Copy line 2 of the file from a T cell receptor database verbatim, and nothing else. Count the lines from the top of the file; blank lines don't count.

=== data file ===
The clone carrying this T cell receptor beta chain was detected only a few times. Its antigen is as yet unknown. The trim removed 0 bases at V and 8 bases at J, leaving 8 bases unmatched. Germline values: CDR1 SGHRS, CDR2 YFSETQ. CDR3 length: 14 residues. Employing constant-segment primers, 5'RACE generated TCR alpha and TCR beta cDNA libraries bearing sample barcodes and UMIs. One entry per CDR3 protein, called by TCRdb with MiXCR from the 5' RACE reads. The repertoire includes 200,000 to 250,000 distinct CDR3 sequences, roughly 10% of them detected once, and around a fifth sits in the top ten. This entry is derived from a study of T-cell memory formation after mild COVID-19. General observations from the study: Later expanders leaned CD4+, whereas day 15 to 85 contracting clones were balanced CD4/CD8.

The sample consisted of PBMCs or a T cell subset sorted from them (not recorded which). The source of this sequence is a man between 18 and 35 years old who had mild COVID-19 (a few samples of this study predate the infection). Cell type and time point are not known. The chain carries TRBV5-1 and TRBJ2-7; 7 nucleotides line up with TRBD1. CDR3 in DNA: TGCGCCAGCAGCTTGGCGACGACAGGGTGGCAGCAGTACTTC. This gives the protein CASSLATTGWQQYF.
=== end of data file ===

The sample consisted of PBMCs or a T cell subset sorted from them (not recorded which). The source of this sequence is a man between 18 and 35 years old who had mild COVID-19 (a few samples of this study predate the infection). Cell type and time point are not known. The chain carries TRBV5-1 and TRBJ2-7; 7 nucleotides line up with TRBD1. CDR3 in DNA: TGCGCCAGCAGCTTGGCGACGACAGGGTGGCAGCAGTACTTC. This gives the protein CASSLATTGWQQYF.